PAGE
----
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Boswell's Life of Johnson: Including Their Tour to the Hebrides
James Boswell,John Wilson Croker
No preview available - 2015
Boswell's Life of Johnson: Including Their Tour to the Hebrides. by J.W. Croker
No preview available - 2015
acquaintance admiration afterwards appears asked believe Boswell called Cave character Choker church College conversation dear Sir death Dictionary died dinner doubt edition English Erse father favour Flora Macdonald Francis Barber Garrick gentleman Gentleman's Magazine give Goldsmith happy hare Hawkins heard Hebrides Highland honour hope humble servant Inchkenneth John Johnson JOSEPH WARTON kind King Kingsburgh lady Langton late learning letter Lichfield literary lived London Lord Lord Chesterfield Lord Monboddo M'Queen Macleod manner mentioned mind Miss never night obliged observed occasion opinion Oxford Pembroke College perhaps person pleased pleasure poem poet published Rambler recollect remarkable Reynolds Samuel Johnson Scotland seems Sir Joshua Sir Joshua Reynolds suppose sure talked tell thing THOMAS WARTON thought Thrale tion told truth verses Walter Scott Warton wish write written wrote young
Page 86 - Is not a patron, My Lord, one who looks with unconcern on a man struggling for life in the water and, when he has reached ground, encumbers him with help?
Page 86 - I have been lately informed by the proprietor of ' The World,' that two papers, in which my ' Dictionary ' is recommended to the public, were written by your lordship. To be so distinguished, is an honour, which, being very little accustomed to favours from the great, I know not well how to receive, or in what terms to acknowledge. " When, upon some slight encouragement, I first visited your lordship, I was overpowered, like the rest of mankind, by the enchantment of your address, and could not...
Page 19 - James, whose skill in physic will be long remembered; and with David Garrick, whom I hoped to have gratified with this character of our common friend: but what are the hopes of man! I am disappointed by that stroke of death, which has eclipsed the gaiety of nations, and impoverished the public stock of harmless pleasure.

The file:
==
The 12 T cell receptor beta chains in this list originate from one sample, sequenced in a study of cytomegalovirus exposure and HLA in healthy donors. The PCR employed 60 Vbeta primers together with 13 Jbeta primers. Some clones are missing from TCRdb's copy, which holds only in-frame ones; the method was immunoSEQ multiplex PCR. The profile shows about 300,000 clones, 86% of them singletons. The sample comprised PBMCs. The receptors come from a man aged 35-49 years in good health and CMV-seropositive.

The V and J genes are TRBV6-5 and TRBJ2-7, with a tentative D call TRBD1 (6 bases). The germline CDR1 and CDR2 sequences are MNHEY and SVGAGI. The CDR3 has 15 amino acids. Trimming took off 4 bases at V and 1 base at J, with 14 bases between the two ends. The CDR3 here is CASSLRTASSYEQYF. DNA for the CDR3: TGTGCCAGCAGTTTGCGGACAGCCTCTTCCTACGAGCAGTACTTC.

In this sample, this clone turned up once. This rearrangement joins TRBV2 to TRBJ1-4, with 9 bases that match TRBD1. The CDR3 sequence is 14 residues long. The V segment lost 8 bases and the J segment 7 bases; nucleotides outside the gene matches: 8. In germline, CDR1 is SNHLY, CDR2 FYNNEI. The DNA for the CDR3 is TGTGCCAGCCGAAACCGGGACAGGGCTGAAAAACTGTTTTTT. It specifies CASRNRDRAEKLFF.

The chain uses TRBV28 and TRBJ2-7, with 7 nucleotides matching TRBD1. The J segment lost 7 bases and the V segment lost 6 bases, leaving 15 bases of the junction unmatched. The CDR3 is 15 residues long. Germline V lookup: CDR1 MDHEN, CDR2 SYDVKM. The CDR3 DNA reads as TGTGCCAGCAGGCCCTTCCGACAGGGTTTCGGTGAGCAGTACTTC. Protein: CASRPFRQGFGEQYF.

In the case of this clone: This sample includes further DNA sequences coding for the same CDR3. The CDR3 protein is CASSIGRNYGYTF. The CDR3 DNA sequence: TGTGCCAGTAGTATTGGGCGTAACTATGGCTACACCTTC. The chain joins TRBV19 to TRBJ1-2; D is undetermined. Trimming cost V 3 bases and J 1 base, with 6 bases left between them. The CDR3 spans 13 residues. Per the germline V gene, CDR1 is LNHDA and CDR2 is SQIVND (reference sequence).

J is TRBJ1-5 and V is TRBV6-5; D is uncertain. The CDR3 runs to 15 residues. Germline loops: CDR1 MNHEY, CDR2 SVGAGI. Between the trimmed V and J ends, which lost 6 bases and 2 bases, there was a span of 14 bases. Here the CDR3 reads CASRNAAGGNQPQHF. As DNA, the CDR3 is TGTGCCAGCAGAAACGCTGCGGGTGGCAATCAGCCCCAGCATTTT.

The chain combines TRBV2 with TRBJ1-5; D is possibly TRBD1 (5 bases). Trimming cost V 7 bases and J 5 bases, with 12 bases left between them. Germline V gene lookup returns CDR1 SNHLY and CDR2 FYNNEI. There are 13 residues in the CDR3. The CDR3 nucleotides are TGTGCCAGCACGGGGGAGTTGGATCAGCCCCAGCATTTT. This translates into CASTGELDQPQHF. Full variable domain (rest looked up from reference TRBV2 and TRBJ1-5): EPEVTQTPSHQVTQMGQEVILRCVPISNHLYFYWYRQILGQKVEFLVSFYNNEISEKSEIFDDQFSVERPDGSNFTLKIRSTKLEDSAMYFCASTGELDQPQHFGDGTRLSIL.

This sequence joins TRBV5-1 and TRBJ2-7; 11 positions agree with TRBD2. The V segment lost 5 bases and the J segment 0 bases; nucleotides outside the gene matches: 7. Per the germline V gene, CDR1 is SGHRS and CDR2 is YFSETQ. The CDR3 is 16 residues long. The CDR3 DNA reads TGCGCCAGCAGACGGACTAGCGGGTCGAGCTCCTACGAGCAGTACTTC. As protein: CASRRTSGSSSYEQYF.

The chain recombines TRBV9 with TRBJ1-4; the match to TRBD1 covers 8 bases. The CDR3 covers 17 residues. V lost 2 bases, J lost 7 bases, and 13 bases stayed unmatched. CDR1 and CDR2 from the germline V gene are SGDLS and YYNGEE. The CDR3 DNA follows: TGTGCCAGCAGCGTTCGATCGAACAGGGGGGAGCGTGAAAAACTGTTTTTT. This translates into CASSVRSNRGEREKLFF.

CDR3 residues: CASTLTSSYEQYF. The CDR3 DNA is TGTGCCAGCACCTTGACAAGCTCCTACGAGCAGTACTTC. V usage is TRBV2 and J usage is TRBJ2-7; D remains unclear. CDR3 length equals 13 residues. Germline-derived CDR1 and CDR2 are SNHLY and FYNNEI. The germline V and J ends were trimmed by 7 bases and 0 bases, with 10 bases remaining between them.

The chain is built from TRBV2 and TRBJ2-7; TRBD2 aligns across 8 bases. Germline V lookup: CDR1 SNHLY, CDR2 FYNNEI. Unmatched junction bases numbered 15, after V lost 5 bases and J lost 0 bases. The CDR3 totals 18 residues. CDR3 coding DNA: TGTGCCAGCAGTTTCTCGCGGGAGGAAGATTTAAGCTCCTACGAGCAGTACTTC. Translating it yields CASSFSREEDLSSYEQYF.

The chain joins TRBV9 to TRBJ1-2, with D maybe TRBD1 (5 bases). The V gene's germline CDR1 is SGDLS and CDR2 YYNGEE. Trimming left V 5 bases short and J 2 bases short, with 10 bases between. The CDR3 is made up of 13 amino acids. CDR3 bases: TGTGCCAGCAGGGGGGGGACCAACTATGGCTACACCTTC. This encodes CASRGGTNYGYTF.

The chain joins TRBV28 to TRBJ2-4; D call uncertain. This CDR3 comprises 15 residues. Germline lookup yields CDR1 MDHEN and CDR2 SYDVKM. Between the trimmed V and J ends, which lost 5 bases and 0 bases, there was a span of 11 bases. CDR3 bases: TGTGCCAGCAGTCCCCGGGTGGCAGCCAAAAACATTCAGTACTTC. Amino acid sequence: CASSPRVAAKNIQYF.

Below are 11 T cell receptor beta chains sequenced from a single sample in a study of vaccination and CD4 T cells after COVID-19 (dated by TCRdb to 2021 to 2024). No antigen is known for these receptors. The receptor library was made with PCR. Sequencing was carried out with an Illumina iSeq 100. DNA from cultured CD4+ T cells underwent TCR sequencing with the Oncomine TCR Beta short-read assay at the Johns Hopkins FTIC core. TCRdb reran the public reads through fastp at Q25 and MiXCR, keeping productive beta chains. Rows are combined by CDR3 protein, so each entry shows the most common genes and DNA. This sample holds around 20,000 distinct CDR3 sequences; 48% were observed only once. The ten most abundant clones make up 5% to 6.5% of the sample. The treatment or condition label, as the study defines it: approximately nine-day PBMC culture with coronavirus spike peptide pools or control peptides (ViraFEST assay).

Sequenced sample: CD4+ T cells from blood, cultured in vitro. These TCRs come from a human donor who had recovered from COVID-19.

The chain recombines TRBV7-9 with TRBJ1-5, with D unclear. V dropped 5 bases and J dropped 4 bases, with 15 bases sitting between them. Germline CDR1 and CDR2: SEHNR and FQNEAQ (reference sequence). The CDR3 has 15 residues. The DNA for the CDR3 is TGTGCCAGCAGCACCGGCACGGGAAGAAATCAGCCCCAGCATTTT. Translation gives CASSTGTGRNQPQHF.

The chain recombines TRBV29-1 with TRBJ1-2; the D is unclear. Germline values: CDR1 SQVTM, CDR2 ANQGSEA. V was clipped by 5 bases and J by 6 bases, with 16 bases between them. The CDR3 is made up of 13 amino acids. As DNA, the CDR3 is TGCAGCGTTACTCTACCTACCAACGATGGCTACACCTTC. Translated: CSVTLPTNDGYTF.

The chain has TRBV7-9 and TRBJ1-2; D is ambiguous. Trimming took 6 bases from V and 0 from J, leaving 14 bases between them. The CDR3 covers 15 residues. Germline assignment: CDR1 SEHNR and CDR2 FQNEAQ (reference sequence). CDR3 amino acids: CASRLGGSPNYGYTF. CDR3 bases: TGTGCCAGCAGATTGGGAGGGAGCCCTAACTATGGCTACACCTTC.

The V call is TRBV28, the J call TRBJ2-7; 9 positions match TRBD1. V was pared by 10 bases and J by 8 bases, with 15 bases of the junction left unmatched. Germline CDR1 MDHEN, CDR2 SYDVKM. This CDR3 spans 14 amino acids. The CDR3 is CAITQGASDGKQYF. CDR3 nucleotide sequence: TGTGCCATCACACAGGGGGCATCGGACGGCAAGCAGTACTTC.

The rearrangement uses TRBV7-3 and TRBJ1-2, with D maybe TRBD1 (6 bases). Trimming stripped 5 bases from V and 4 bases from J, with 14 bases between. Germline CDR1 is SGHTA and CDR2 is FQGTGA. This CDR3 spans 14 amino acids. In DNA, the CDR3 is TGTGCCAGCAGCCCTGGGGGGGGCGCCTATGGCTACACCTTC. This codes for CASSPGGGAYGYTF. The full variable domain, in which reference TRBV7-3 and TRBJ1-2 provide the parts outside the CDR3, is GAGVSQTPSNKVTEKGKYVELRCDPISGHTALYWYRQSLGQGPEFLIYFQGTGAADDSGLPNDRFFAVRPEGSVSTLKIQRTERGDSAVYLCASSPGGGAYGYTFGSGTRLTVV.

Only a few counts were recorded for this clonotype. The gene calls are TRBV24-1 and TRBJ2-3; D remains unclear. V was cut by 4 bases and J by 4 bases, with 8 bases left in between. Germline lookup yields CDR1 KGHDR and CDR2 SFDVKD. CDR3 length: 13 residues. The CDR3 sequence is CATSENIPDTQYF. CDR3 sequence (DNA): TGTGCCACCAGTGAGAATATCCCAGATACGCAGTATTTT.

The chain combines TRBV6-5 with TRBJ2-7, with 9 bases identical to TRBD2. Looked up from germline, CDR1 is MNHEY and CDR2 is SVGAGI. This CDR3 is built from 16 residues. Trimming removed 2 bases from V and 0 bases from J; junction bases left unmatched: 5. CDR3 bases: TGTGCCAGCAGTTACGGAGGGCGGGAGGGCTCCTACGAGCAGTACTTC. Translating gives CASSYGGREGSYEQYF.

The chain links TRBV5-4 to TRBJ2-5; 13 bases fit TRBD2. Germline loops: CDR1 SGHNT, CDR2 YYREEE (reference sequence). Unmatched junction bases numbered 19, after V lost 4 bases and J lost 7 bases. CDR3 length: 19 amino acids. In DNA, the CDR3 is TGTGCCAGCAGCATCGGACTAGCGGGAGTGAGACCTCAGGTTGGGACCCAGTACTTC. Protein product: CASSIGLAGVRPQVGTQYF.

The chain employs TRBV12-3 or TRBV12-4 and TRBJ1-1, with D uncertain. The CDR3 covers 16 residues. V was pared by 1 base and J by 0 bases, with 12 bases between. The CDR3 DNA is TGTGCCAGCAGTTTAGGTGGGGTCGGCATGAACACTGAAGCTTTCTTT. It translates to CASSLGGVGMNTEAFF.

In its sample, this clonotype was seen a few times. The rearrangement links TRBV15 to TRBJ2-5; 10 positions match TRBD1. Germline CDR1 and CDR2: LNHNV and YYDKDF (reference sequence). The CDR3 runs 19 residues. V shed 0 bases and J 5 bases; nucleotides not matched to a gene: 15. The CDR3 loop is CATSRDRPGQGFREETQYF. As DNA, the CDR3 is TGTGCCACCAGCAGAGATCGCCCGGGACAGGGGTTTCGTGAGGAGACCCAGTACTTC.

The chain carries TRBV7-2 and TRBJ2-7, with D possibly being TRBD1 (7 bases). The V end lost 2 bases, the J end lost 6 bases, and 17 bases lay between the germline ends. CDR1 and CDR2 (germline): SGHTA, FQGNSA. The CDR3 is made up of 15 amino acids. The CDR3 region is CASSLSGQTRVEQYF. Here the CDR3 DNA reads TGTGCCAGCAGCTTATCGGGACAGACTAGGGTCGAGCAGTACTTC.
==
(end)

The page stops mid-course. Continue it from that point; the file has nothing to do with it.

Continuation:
Page 291 - Three poets in three distant ages born, Greece, Italy, and England did adorn : The first in loftiness of thought surpass'd ; The next, in majesty ; in both the last. The force of Nature could no further go ; To make a third, she join'd the former two : " and a part of a Latin translation of it done at Oxford :
Page 238 - Why, Sir, if you were to read Richardson for the story, your impatience would be so much fretted that you would hang yourself. But you must read him for the sentiment, and consider the story as only giving occasion to the sentiment.
Page 174 - How small, of all that human hearts endure, That part which laws or kings can cause or cure ! Still to ourselves in every place consigned, Our own felicity we make or find : With secret course, which no loud storms annoy, Glides the smooth current of domestic joy.
Page 117 - No man will be a sailor who has contrivance enough to get himself into a jail ; for being in a ship is being in a jail, with the chance of being drowned;' and at another time, ' A man in a jail has more room, better food, and commonly better company.
Page 187 - Sunday, Oct. 18, 1767. YESTERDAY, Oct. 17, at about ten in the morning, I took my leave for ever of my dear old friend Catherine Chambers, who came to live with my mother about 1724, and has been but little parted from us since. She buried my father, my brother, and my mother. She is now fiftyeight years old. I desired all to withdraw...